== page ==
Women experience disgust more frequently than men due to fundamental evolutionary distinctions, a new study has found.
Researchers at the London School of Hygiene and Tropical Medicine surveyed more than 2,500 people online, asking them to rate their levels of disgust at 75 potential scenarios ranging from ‘no disgust’ to ‘extreme disgust’.
They subsequently identified six common categories of disgust and found that women reacted to each of these with greater levels of disgust than men.
These included scenarios related to poor hygiene, such as body odour and un-flushed toilets; animal contamination; out-of-date foods and risky sexual behaviours.
According to lead author Val Curtis, these scenarios provoke disgust due to an ancestral inclination to avoid what we believe might cause infection.
“Disgust is a system in the brain that causes us to reject and avoid the things that would have made our ancestors sick,” Curtis told The Independent.
“So we tend to avoid things like off food, skin lesions, sex with promiscuous people, people with odd appearances, poor hygiene.
"In the past these might have signified infection. Of course, they may not today.”
For example, historically, coming into contact with expired foods might’ve led to cholera whereas encountering people with poor hygiene could’ve transmitted a harmful disease like leprosy.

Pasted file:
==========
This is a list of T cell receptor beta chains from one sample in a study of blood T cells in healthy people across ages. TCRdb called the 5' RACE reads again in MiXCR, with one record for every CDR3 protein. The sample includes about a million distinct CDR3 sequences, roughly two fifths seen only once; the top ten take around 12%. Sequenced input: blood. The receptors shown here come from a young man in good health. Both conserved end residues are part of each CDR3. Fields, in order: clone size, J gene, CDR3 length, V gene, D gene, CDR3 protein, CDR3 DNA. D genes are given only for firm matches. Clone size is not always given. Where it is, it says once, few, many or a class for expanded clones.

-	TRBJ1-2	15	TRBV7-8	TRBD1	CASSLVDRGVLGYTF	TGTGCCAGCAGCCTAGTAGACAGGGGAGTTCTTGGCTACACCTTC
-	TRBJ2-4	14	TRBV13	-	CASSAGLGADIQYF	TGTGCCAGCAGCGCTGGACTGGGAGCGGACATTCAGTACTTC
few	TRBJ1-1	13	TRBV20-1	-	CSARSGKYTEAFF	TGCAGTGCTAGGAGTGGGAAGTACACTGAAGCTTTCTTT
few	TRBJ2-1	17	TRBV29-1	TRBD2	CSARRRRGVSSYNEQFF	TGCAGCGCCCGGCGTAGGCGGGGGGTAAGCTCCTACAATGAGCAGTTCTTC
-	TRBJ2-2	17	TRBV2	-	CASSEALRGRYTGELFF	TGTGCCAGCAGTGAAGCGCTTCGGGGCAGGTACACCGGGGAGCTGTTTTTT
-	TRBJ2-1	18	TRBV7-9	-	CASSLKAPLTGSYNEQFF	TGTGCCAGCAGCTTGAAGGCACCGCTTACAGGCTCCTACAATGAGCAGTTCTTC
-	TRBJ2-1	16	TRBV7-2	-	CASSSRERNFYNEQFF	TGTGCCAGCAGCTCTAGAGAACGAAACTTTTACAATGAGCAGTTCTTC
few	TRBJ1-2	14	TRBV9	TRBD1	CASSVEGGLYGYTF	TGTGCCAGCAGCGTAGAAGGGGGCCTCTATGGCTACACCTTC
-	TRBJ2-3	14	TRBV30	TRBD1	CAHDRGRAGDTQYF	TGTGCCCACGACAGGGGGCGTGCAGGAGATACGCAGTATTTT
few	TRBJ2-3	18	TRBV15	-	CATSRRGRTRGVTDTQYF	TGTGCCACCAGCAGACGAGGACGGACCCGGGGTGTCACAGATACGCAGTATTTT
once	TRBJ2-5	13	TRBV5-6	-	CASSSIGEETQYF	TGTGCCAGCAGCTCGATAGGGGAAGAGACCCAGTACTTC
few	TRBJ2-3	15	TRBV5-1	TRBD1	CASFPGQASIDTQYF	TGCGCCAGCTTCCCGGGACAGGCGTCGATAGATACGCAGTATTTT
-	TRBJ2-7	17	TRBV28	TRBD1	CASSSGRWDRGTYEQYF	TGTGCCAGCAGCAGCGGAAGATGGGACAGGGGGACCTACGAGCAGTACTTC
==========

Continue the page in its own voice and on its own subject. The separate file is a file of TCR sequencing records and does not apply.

Meanwhile, being sexually promiscuous could’ve lead to syphilis.
Out of the six common categories, pus-releasing wounds was deemed the most disgusting, with lack of hygiene following closely behind.
Curtis explained that it’s crucial to understand what causes disgust from both an emotional and public health perspective, arguing that it could lead to the reduction of disease:
“We need to understand how we respond to infection threat so we can keep people healthy,” she said, “for example, hyping up disgust in public health messaging is one strategy to get people to wash their hands.”
As for the disparity in terms of gender, Curtis explained that this boils down to women doing better in reproductive terms when they avoid scenarios that may threaten them or their children with disease.
Men may do the same but they are also more likely to take risks and therefore be less disgusted by things than their child-bearing counterparts.
Published in the Royal Society’s Philosophical Transactions B journal, also included on the list of possibly disgusting scenarios was atypical appearance, with facial deformity and skin conditions causing some participants high levels of disgust despite not being a medical threat.
Speaking on BBC Radio 4's Today show, Curtis explained that it's crucial to acknowledge these tacit levels disgust in order to reduce the stigma we may subconsciously attach to them.
She recalled a recent incident on a bus, during which she noticed a young woman "with a really bad breakout" on her face with nobody sat next to her.
"Because I'm a disgustologist I know that people were responding as if that person had an infectious disease because for our ancestors, it would've been advantageous to respond in that way.
"I knew that it was highly unlikely in the modern world that we live in that that was an infectious disease so I went and sat next to her.
"We stigmatise people unconsciously," she added.
"We need to overcome those instincts."
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